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Review: 'Unfinished Swan' is a complete masterpiece
"The subtle storytelling in 'The Unfinished Swan' is as artistically sophisticated as it is heartwarming. It's a welcomed adventure on a blank canvas that slowly reveals the great lengths that one's creativity can carry us." - Warp Pipe
Developer Giant Sparrow's 'Unfinished Swan' impressed many during its early beginnings in 2008. Now with Sony, their charming adventure is "creating a sense of wonder" on the PlayStation Network as a digital download.
A young boy named Monroe is left an orphan after his mother passes away, leaving behind her only child and 300 works of art left unfinished. One particular piece is inherited by her son, the image of a swan. It would later go missing, only to lead Monroe into a journey of self discovery and one king's untold tale (voiced by Monty Python's Terry Gilliam).
The game largely involves lobbing balls of ink onto an otherwise white environment in order to expose its hidden surroundings. Yet after the initial 15 minutes of gameplay, more colors and shapes come to life. While many First Person Shooters tend to focus on what is in front of the player, I was compelled to fill the voids around me rather than press onward. The reward in filling in the blanks would reveal walls, furniture and even hidden wildlife. Playing 'The Unfinished Swan' was like walking through the skeletal blueprint of a dream all the while being wide-awake to take in each passing moment.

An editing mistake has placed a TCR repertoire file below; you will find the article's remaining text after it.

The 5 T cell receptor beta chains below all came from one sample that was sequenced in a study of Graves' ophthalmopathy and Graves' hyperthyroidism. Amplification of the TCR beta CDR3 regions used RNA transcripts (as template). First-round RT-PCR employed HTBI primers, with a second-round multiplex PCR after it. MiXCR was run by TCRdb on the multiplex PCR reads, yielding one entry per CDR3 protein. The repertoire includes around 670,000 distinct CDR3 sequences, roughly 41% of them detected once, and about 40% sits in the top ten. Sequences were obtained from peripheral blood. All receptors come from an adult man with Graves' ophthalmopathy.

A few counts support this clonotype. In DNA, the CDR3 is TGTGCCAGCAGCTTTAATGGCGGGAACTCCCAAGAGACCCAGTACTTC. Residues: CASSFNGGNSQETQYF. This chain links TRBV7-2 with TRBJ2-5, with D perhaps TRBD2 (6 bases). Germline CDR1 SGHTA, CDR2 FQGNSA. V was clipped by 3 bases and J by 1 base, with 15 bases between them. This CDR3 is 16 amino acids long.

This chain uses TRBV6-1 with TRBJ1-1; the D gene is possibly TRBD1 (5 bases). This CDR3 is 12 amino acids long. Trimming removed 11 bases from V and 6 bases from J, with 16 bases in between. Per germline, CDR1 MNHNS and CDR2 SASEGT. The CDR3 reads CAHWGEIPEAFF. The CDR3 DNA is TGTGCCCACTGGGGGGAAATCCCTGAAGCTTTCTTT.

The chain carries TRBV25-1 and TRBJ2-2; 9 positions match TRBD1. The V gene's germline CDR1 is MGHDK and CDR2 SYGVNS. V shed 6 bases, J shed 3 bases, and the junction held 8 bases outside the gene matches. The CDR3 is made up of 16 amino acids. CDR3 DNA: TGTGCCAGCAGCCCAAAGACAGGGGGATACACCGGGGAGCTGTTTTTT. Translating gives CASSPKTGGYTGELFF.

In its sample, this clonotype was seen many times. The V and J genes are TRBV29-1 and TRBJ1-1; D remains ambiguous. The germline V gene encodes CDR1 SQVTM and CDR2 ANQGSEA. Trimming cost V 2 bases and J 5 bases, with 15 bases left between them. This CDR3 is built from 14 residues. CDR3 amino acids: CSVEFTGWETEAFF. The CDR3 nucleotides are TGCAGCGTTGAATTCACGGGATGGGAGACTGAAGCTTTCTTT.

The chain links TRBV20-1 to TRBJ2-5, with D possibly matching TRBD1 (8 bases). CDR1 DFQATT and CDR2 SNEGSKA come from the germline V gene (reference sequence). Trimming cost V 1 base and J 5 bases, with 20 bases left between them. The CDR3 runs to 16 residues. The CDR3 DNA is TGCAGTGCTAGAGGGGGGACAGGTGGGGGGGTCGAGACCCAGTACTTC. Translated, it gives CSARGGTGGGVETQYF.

And walk I did, as the game features no sprinting ability. There are times when I wanted to make a mad dash in an attempt to leap across a platform or evade some surprisingly scary spiders in the dark woods but trust me, the game's steady pacing works in its favor. Players cannot die in the game but falling into water or getting slashed by those creepy, red-eyed spiders will bring you back to checkpoints obtained during auto saves. Even though the game is rather easy, some riddled moments in the game will leave you puzzled for a while, leading to a few accidental dips into surrounding ponds.
At just under three hours, the downloadable does not have much replay value other than unlockable items, abilities and concept art obtained after discovering the game's hidden balloons. The game's one-of-a-kind experience is an open door that you will want to pass through again just because of how beautiful everything looks inside. Blacks and whites never looked better on a LCD television than they do in 'The Unfinished Swan' and the flooding green from climbable vines scattering some maps make for an eye-popping walk-through worth revisiting.
The subtle storytelling in 'The Unfinished Swan' is as artistically sophisticated as it is heartwarming. It's a welcome adventure on a blank canvas that slowly reveals the great lengths that one's creativity can carry us. Simple shapes and limited color in 'The Unfinished Swan' create a dream world in such a way that you will forget you are playing a video game. I must admit, the game's conclusion made me watery eyed, not just because of its humbling story but because it let me wanting more from this artistic masterpiece. Pick up 'The Unfinished Swan' today and discover its magic for yourself.